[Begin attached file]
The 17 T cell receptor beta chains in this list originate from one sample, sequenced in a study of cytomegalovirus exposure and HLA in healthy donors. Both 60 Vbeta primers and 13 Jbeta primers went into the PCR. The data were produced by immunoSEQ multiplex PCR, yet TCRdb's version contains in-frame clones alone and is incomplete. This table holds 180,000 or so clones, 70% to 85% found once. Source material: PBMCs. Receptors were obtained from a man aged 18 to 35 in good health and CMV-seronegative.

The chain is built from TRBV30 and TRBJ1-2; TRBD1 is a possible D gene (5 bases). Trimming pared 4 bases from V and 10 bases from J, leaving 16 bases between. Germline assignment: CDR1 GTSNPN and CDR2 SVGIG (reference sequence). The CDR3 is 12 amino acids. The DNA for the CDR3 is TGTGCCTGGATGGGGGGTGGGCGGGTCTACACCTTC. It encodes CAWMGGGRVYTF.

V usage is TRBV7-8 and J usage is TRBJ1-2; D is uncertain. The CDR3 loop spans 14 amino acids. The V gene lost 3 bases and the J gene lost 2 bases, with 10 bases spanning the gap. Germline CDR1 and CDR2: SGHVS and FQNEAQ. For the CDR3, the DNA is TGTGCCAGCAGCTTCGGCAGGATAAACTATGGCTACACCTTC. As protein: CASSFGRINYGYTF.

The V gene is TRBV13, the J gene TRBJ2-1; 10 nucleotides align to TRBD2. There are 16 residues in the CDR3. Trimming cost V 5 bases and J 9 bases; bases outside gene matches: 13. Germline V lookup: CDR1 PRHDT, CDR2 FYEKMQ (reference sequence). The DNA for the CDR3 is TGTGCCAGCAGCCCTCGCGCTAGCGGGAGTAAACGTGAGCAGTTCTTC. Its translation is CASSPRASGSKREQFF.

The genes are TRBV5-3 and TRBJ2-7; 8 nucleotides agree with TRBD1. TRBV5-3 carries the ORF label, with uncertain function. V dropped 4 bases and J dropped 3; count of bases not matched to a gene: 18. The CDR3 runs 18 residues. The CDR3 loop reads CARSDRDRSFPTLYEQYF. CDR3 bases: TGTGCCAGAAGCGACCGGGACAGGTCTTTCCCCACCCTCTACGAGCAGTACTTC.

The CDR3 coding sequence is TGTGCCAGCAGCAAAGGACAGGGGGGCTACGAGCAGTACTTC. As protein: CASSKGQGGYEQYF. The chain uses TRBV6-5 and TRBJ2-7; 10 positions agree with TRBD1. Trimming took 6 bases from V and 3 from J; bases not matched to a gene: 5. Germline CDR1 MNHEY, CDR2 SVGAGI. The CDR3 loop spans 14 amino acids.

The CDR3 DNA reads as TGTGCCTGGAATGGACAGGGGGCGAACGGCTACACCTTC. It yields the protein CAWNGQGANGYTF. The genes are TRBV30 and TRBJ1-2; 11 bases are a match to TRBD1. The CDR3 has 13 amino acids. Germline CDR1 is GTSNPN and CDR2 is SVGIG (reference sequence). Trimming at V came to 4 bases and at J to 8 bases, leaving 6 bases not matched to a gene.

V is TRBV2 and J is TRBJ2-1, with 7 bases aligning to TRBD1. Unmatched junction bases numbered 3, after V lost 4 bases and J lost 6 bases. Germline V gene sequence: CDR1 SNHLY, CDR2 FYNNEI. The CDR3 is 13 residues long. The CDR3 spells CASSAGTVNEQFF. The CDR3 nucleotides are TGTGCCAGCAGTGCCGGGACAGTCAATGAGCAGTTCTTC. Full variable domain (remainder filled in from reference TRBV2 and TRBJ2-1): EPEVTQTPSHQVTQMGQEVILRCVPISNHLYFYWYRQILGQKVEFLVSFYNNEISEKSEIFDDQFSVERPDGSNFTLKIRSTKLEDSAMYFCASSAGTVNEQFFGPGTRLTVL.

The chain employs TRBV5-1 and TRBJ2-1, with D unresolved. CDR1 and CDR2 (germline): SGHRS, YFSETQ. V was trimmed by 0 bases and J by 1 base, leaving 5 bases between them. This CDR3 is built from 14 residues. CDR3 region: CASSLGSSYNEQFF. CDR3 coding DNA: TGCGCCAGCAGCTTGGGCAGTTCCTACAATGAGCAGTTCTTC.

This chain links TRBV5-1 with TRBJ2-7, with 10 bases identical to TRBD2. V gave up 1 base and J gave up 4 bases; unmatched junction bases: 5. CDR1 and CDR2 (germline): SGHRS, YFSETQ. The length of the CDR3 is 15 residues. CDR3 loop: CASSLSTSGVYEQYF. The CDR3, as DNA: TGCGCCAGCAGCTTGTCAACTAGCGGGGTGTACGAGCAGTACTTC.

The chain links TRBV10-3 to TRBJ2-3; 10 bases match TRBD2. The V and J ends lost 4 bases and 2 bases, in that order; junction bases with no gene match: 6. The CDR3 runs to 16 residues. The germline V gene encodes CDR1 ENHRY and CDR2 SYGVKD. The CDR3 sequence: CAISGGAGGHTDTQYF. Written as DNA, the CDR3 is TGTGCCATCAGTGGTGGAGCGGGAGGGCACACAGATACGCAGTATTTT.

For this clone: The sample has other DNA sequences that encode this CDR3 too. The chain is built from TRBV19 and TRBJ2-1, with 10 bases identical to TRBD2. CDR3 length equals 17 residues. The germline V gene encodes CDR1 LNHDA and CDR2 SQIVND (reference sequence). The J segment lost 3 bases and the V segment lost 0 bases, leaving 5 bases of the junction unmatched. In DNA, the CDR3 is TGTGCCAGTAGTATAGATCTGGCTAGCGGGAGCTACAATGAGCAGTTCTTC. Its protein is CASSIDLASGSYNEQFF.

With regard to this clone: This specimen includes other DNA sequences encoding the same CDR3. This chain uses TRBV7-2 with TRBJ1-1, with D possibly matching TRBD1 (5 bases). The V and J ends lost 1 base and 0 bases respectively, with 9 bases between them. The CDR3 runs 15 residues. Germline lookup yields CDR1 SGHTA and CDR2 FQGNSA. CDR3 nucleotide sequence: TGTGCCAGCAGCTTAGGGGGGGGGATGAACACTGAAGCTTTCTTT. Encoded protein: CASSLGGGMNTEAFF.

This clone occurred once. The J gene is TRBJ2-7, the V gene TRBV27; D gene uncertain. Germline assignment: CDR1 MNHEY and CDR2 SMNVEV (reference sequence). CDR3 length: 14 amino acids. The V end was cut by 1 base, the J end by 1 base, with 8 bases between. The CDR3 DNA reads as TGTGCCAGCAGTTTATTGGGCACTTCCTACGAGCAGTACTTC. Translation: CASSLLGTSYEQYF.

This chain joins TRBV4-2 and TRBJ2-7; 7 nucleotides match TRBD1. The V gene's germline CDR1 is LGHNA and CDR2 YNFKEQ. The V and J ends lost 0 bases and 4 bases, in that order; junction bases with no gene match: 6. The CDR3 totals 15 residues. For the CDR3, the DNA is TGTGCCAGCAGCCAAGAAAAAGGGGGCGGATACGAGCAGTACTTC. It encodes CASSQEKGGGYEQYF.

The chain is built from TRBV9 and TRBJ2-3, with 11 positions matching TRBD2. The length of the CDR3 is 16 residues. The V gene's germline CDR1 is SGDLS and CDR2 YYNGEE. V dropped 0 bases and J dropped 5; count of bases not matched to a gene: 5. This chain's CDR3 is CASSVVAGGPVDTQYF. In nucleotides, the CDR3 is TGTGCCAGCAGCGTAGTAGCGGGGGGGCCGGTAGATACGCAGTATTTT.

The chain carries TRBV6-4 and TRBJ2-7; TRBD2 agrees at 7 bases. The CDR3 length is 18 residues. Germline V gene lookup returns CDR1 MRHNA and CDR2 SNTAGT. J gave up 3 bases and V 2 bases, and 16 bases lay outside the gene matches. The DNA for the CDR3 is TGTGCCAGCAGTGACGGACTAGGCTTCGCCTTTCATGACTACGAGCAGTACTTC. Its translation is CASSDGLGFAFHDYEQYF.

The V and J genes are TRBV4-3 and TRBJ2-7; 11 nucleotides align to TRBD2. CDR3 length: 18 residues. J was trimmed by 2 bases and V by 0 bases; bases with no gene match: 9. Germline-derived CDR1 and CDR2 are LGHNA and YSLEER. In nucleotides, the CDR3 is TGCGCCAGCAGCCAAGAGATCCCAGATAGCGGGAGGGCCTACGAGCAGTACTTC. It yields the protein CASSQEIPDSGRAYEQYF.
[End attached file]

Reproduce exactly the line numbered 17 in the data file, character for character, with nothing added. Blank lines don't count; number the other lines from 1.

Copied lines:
The chain carries TRBV6-4 and TRBJ2-7; TRBD2 agrees at 7 bases. The CDR3 length is 18 residues. Germline V gene lookup returns CDR1 MRHNA and CDR2 SNTAGT. J gave up 3 bases and V 2 bases, and 16 bases lay outside the gene matches. The DNA for the CDR3 is TGTGCCAGCAGTGACGGACTAGGCTTCGCCTTTCATGACTACGAGCAGTACTTC. Its translation is CASSDGLGFAFHDYEQYF.